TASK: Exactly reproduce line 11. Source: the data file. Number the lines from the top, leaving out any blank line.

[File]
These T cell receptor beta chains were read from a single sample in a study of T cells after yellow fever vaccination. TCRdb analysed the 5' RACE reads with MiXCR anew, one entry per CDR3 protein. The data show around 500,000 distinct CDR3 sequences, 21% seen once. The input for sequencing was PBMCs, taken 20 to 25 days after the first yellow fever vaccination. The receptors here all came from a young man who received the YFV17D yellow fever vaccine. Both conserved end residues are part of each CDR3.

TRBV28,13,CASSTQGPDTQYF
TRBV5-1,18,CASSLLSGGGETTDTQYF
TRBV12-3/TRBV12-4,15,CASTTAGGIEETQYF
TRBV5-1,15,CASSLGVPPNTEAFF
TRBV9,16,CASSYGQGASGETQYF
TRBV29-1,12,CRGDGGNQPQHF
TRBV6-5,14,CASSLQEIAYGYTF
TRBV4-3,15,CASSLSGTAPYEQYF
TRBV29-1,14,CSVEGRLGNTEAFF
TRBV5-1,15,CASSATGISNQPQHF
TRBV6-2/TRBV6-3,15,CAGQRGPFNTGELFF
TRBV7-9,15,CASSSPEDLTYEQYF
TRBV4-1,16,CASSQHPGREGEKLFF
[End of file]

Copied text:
TRBV5-1,15,CASSATGISNQPQHF